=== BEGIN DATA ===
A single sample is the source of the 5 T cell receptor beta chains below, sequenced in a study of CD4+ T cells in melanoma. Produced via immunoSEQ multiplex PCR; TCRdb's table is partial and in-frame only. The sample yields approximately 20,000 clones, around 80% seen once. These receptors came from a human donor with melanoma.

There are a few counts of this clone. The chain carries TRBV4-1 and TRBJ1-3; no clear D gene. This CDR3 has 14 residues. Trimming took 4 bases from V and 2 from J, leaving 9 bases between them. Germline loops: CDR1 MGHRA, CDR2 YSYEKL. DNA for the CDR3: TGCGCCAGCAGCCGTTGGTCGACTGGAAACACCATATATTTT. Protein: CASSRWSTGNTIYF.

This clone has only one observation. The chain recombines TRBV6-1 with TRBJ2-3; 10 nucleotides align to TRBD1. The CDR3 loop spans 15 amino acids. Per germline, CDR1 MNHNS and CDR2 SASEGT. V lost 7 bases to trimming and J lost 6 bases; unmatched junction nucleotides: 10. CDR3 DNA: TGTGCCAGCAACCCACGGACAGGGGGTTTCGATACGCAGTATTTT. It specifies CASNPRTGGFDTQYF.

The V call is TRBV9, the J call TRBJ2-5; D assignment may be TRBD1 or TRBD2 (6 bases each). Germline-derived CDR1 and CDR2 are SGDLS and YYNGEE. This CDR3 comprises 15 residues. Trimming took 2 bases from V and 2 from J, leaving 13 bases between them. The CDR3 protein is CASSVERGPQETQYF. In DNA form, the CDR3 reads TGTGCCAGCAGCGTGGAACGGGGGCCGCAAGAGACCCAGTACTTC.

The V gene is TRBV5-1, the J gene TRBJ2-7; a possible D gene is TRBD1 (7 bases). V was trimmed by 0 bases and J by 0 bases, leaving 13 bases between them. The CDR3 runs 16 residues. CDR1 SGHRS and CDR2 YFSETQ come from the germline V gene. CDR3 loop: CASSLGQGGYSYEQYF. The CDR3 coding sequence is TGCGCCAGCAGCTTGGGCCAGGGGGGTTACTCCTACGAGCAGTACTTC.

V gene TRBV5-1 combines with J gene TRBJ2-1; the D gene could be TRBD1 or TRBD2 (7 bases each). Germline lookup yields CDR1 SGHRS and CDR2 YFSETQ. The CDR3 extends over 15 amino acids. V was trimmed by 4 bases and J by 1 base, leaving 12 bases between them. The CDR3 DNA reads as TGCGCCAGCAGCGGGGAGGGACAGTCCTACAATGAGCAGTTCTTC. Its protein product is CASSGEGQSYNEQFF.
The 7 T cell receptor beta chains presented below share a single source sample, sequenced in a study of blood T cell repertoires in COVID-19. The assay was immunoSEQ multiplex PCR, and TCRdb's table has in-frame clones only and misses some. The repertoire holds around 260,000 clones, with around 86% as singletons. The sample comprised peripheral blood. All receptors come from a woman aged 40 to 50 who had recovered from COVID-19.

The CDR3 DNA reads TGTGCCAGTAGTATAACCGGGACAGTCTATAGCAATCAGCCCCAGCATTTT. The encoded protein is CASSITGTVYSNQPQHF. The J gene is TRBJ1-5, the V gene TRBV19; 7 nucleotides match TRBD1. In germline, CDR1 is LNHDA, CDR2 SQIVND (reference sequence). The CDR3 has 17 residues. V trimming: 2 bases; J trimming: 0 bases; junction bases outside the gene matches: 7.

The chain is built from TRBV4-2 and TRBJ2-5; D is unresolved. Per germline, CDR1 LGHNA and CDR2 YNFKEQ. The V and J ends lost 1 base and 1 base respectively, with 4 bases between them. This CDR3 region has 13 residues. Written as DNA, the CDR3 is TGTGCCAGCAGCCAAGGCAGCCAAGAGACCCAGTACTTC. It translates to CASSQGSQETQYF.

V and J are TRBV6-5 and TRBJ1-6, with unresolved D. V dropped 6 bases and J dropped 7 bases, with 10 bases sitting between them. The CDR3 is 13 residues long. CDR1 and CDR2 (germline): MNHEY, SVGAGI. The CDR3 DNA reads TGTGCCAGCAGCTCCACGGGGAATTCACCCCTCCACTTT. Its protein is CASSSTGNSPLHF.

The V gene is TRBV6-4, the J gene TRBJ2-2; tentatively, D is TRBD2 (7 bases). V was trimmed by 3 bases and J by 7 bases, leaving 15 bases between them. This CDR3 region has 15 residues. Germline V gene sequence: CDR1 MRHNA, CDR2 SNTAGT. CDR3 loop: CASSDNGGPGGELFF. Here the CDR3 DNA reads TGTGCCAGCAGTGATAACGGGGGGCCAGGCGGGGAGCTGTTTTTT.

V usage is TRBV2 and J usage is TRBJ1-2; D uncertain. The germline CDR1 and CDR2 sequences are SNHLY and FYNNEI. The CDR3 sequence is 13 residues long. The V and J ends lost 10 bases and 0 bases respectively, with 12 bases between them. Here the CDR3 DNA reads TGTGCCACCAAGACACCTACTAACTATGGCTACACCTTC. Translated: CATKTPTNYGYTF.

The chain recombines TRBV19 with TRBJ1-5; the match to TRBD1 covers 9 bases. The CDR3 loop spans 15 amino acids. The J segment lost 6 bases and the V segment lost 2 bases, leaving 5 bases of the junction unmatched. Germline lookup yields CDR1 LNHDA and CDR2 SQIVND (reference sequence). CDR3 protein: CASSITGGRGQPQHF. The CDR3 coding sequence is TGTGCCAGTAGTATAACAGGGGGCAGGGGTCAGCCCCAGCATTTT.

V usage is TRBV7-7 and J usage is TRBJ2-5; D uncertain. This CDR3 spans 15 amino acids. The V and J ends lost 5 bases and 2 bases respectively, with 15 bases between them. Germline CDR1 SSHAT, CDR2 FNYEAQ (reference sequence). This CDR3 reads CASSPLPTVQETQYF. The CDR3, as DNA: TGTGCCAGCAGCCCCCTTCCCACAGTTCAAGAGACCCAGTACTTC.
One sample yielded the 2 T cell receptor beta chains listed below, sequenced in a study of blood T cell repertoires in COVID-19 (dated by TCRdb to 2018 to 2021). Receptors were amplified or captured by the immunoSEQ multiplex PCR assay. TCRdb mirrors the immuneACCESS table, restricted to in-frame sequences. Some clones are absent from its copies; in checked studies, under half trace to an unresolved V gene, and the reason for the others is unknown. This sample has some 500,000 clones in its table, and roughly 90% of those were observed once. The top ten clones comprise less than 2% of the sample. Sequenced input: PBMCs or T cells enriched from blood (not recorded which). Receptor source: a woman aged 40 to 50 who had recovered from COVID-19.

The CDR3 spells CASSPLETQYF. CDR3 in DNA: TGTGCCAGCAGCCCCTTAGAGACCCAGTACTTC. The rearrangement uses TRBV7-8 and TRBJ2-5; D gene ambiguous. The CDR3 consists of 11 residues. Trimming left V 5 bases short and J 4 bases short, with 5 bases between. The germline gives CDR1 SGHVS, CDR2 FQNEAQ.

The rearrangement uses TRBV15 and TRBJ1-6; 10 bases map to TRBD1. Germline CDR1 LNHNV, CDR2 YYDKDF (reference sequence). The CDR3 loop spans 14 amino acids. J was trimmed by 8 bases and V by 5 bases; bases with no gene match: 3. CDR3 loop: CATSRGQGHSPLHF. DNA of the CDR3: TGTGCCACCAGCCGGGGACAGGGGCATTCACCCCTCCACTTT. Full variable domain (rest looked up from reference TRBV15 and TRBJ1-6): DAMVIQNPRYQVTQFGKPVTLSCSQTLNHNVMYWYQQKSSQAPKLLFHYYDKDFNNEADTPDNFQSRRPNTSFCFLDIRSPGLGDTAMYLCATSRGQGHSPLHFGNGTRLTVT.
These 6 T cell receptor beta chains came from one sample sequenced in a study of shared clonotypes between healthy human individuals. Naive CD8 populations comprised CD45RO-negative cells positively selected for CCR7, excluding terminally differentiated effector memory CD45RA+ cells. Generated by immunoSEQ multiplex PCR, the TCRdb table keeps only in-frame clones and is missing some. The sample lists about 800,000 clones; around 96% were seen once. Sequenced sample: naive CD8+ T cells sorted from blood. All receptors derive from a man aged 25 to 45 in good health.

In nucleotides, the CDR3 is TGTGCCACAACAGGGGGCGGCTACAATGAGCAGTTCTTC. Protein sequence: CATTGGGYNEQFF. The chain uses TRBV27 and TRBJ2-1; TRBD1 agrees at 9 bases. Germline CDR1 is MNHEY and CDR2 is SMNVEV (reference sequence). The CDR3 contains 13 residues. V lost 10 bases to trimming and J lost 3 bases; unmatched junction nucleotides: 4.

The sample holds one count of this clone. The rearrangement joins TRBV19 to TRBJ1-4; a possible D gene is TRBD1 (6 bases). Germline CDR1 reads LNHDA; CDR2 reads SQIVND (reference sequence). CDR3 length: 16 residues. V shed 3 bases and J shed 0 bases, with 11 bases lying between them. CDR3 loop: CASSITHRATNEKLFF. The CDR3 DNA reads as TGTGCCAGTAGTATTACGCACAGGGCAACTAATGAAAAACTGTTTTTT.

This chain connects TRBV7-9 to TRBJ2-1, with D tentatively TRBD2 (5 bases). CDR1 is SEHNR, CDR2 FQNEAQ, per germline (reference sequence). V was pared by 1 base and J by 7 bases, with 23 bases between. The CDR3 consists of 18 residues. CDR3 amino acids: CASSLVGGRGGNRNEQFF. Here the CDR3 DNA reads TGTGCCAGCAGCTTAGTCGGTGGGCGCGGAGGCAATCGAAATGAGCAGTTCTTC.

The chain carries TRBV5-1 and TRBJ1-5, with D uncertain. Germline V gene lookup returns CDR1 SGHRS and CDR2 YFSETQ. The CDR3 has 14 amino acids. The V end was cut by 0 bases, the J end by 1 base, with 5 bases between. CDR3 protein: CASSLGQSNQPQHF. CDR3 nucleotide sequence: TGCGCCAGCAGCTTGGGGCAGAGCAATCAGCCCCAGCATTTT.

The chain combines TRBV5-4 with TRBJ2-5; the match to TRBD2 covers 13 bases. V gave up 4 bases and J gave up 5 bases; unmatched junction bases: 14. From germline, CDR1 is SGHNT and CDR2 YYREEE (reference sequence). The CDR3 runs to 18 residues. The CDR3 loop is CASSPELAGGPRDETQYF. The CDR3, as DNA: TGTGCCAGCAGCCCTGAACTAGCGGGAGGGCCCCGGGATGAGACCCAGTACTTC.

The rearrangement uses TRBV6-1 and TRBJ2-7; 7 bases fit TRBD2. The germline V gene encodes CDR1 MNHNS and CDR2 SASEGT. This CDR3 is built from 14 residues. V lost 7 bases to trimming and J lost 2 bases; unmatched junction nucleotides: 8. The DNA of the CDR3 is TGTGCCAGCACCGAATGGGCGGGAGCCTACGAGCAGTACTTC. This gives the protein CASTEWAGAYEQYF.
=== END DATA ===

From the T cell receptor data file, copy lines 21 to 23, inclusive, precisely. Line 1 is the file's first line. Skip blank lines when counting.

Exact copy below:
This chain connects TRBV7-9 to TRBJ2-1, with D tentatively TRBD2 (5 bases). CDR1 is SEHNR, CDR2 FQNEAQ, per germline (reference sequence). V was pared by 1 base and J by 7 bases, with 23 bases between. The CDR3 consists of 18 residues. CDR3 amino acids: CASSLVGGRGGNRNEQFF. Here the CDR3 DNA reads TGTGCCAGCAGCTTAGTCGGTGGGCGCGGAGGCAATCGAAATGAGCAGTTCTTC.

The chain carries TRBV5-1 and TRBJ1-5, with D uncertain. Germline V gene lookup returns CDR1 SGHRS and CDR2 YFSETQ. The CDR3 has 14 amino acids. The V end was cut by 0 bases, the J end by 1 base, with 5 bases between. CDR3 protein: CASSLGQSNQPQHF. CDR3 nucleotide sequence: TGCGCCAGCAGCTTGGGGCAGAGCAATCAGCCCCAGCATTTT.

The chain combines TRBV5-4 with TRBJ2-5; the match to TRBD2 covers 13 bases. V gave up 4 bases and J gave up 5 bases; unmatched junction bases: 14. From germline, CDR1 is SGHNT and CDR2 YYREEE (reference sequence). The CDR3 runs to 18 residues. The CDR3 loop is CASSPELAGGPRDETQYF. The CDR3, as DNA: TGTGCCAGCAGCCCTGAACTAGCGGGAGGGCCCCGGGATGAGACCCAGTACTTC.